Sunday, April 13, 2014

Network of Support

Any athlete worth their salt will tell you, they didn't make or couldn't have made it to where they are without the support of others.  It may be family, could be friends or a stranger with encouraging words, support is key to keep an athlete engaged and moving towards their goal.  Thoughts occurred to me this week that made me want to blog about them.
I have a network of support in my world, both personally and athletically.    
Derek, a friend of mine in the athletic world asked me to be a Brand Ambassador for the company he represents, CW-X. In all of my races, I have worn CW-X bottoms and Derek has graciously supplied them to me. Imagine K T tape sewn inside compression bottoms and the support and stability it provides, perfect for me. Support for my legs, stability for my knees and support from my friend.  Thank you Derek. 
In my athletic world, there are groups within groups that provide support and stability.  As you work your way deeper into my network, each group adds to the characteristics of the preceding group. The outer group asks what I am doing, when are the races, how I am feeling and wishes me good luck.  One group inside of them is made up friends that understand endurance sports. They are participants at races, some work in the industry and know the rigors of training for events. We trade war stories, we see each other out on the trails and we follow each other's progress and check results online.  Dig a little deeper and you will find my active supporters.  Here you will find phrases like, "I'll be out there cheering for you", "I'd love to pace you" or "put me down for your crew."  These are friends that want to see what an ultra is all about because they are 80% committed to signing up for one but (secretly I believe) just need the nudge to compete in one. Coach Melissa, Katie, Darren and Tim - I cannot wait to toe the starting line with you and support you in your endeavors.  Finally what I call, "my inner circle" of support.  It is made up of my crew and pacers. During my races, they have see me at my worst and best.  They have quietly listened to me explode early in a race, encouraged me at low points and celebrated with me crossing the finish line. Darnell, or as I call him Darn Elk.  A coach of many, statuesque and proud like an elk and even rode his bicycle alongside of me in my very first ultra.  Tracy, the "mother role" of the group.  She does log training and racing miles with me but always has the supportive smile, attitude and the "magic backpack of whatever you need."  The Drs. Black, Tracy and Richard have reworked plans to crew and pace me at races.  Even staying up through the night when they couldn't make it, to monitor my progress and offer advice to keep me going. Thank you Dr. T for watermelon, it's liquid fruit gold for me during an ultra and also for slogging through a torrential desert rainstorm for 30ish miles.  Swamp foot anyone?  Jeff K. He is my coach, friend, crew and pacer.  Here's how to sum up Jeffrey, "what do you need? I got it for you. Whatever it takes, whatever you need."  His famous phrase to me is, "if you have to walk, walk with a purpose."  Heather, the brains of the operation.  Crew chief extraordinaire!  Heather makes everything work, has whatever I need, whenever I need it and always is in my corner. She let's me focus on training and racing and even packs and plans for the rest of the crew to be taken care of and have all of their needs met. Heather runs the whole show.  I would also like to thank the spouses and significant others of my network.  My crew by supporting me means I am taking them away from their families and loved ones.  I do understand and appreciate that, Thank You.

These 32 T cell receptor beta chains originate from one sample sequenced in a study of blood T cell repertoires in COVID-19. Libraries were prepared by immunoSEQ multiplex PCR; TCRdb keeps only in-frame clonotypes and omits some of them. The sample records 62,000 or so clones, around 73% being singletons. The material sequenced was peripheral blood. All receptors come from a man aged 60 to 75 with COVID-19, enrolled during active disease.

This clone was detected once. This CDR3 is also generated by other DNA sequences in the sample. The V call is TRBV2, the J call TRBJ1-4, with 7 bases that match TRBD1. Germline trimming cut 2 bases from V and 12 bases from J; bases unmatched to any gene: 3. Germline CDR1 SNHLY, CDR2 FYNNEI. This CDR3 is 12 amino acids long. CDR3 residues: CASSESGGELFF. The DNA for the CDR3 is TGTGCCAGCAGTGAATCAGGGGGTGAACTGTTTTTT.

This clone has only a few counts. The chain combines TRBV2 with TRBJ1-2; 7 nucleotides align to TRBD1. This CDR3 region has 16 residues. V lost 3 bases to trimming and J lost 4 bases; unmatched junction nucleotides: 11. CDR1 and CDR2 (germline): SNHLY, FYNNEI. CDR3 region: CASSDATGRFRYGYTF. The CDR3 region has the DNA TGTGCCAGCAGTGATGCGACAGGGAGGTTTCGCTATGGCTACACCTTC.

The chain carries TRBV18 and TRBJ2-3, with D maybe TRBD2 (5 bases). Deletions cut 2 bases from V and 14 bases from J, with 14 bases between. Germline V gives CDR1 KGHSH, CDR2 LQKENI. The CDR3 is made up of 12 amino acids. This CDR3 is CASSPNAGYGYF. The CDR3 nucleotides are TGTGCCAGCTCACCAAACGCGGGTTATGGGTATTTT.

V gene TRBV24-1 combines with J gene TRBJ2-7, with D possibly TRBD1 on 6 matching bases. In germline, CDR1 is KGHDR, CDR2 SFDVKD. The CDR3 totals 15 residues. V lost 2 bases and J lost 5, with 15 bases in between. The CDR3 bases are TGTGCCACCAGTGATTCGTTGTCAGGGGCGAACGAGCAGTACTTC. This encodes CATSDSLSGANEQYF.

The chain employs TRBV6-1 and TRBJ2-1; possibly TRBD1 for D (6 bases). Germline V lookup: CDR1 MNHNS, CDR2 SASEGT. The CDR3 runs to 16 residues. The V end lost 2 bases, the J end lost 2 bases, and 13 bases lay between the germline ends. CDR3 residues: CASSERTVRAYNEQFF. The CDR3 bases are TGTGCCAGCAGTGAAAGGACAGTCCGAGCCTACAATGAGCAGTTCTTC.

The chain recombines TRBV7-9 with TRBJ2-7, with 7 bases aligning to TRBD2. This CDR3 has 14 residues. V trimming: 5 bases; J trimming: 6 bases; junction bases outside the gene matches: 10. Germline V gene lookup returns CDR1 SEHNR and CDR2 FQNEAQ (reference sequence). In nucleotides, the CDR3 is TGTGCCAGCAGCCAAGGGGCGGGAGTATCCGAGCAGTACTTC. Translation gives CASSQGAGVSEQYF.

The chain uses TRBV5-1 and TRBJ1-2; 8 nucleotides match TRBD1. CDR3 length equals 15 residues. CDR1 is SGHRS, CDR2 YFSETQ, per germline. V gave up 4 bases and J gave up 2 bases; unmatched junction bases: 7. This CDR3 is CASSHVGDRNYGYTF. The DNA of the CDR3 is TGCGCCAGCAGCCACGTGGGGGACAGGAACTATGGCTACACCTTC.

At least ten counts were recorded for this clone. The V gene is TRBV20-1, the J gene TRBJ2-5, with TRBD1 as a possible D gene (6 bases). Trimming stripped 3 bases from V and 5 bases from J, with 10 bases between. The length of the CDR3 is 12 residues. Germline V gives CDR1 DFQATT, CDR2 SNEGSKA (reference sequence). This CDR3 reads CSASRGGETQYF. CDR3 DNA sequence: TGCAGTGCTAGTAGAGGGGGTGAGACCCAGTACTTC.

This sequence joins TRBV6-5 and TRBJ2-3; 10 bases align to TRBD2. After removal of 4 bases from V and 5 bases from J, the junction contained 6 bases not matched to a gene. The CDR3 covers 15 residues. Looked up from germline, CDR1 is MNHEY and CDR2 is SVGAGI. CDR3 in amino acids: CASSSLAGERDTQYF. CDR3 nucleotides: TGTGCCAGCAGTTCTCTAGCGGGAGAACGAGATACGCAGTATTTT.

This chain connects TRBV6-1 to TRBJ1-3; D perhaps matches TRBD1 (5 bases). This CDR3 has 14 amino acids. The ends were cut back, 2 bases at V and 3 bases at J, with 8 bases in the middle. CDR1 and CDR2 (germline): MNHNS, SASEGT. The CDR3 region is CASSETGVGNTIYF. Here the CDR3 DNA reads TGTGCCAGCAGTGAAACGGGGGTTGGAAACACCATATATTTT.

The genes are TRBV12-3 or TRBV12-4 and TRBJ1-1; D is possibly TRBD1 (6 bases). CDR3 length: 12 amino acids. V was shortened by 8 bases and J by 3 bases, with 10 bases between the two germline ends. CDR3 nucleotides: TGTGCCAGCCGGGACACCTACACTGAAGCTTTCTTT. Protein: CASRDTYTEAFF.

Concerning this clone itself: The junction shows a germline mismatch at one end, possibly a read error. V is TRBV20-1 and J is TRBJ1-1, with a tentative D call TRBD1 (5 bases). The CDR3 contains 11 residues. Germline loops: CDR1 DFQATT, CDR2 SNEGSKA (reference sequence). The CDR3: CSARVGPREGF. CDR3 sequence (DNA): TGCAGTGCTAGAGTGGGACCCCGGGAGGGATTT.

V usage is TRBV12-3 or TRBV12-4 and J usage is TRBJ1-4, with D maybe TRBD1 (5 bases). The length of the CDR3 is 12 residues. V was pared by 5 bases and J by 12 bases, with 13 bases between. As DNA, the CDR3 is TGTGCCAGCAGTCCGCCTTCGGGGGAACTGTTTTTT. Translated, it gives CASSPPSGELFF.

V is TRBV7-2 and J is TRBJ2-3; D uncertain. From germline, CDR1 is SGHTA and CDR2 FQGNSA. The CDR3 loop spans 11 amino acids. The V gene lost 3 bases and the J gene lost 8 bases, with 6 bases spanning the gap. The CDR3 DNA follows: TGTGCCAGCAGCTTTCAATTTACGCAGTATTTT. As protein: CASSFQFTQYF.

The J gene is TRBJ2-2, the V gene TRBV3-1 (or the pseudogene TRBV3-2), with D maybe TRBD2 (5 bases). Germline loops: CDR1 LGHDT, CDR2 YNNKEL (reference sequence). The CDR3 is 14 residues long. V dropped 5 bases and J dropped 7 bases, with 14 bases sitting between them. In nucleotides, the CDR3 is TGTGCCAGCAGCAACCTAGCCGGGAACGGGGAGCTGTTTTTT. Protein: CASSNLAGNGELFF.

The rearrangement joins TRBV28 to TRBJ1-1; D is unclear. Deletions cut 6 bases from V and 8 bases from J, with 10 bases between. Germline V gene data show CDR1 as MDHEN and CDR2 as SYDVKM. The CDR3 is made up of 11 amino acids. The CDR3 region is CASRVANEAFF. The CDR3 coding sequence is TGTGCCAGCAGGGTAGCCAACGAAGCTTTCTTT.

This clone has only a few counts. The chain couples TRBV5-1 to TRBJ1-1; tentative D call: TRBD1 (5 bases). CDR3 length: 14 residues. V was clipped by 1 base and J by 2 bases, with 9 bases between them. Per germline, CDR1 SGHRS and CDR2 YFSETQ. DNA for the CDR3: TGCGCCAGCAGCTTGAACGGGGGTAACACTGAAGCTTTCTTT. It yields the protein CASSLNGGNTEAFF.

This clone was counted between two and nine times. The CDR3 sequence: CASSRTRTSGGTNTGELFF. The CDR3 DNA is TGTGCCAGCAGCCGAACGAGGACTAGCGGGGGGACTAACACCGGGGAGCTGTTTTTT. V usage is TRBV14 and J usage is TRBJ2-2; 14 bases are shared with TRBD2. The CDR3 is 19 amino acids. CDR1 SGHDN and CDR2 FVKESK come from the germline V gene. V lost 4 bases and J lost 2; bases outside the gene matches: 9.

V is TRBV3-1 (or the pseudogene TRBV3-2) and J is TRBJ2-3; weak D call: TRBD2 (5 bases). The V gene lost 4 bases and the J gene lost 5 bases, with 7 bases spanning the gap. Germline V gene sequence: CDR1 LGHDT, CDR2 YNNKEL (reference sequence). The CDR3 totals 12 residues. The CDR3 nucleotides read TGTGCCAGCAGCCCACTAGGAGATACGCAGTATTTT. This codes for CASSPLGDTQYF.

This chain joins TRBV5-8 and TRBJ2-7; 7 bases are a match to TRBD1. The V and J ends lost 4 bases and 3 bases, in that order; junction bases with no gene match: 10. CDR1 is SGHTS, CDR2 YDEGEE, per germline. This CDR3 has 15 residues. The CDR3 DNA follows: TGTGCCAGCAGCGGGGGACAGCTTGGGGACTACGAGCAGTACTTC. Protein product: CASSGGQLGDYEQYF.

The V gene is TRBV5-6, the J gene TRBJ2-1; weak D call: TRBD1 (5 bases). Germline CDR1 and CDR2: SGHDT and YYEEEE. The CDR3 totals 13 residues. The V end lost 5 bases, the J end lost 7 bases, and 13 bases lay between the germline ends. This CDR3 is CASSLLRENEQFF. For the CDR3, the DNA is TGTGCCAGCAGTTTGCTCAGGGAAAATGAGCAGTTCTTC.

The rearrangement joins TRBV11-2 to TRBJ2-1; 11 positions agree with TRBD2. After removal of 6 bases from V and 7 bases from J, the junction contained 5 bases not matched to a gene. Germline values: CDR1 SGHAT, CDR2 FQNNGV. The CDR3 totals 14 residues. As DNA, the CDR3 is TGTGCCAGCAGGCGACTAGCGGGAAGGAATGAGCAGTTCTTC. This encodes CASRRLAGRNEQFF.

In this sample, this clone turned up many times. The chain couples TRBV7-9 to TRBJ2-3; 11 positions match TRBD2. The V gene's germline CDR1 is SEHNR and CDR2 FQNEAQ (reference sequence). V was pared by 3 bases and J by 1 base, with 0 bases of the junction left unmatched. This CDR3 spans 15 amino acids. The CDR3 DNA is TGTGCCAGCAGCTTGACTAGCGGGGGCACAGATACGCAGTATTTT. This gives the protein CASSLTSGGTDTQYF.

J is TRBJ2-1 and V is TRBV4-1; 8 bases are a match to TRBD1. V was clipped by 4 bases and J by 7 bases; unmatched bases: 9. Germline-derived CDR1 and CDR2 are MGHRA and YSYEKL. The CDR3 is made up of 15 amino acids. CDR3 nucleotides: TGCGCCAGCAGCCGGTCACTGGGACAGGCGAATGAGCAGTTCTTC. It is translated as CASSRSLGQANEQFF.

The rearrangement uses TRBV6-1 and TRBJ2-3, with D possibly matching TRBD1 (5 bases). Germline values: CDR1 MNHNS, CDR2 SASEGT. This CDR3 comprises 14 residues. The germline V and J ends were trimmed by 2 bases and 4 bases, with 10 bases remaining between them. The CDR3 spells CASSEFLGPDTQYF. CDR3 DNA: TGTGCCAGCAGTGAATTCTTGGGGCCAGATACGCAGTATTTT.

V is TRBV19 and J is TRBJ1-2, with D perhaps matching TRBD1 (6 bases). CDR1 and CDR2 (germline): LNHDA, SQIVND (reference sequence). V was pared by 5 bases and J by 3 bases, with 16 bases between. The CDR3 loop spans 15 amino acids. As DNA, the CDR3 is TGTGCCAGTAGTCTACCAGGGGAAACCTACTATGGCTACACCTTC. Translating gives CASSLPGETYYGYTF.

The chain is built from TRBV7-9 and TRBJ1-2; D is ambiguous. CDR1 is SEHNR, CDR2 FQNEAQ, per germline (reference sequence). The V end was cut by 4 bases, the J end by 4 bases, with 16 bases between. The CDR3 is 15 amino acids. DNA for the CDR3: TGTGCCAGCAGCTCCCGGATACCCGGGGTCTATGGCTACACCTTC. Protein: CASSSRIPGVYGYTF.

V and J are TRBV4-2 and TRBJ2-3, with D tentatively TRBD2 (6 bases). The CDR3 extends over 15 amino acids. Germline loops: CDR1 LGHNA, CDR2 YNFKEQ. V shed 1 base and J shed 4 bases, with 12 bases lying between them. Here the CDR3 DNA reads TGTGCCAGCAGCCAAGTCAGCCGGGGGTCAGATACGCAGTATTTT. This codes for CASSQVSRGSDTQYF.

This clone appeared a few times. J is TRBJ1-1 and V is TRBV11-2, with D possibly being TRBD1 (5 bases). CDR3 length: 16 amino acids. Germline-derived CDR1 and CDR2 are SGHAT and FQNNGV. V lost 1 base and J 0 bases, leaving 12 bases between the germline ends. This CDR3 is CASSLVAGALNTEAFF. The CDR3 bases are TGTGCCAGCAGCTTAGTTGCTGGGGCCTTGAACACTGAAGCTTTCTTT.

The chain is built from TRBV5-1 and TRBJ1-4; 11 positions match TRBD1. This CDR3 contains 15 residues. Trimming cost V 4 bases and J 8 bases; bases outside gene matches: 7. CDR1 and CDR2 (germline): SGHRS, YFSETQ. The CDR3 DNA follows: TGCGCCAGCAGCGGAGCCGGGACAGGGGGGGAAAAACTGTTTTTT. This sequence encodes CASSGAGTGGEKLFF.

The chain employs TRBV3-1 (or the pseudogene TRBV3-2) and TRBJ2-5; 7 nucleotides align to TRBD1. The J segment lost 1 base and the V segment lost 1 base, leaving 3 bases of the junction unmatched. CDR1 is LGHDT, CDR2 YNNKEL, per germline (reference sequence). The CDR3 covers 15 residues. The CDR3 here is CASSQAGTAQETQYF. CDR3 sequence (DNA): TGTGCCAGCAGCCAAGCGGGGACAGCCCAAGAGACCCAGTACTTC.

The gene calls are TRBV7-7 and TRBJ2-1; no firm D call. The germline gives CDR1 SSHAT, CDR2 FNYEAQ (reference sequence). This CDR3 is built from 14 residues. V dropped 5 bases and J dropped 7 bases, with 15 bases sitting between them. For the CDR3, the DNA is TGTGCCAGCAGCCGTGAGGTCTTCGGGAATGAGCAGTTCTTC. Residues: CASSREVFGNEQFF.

Bottom line is all of my success in the ultra community is due to the support of others.  Whether you are training for your first 5K or you are a grizzly marathon veteran, say "Thank You."  Whatever group you land in or groups you have it is important to realize you have support and couldn't be where you are without it. 

This week's workout schedule is as follows:
Sunday - 2 hour long run
Monday - 1 hour tempo run
Tuesday - Swimming
Wednesday - Speed workout
Thursday - Rest day
Friday - 1 hour tempo run
Saturday - 3 hour long run
For me, it's not about miles covered but time on my feet.  The weekend runs I usually try to complete within a 24 hour period then really push my tired legs on Monday.  As training builds, runs will become longer in time duration on the weekends and be tailored for the courses of each race. 


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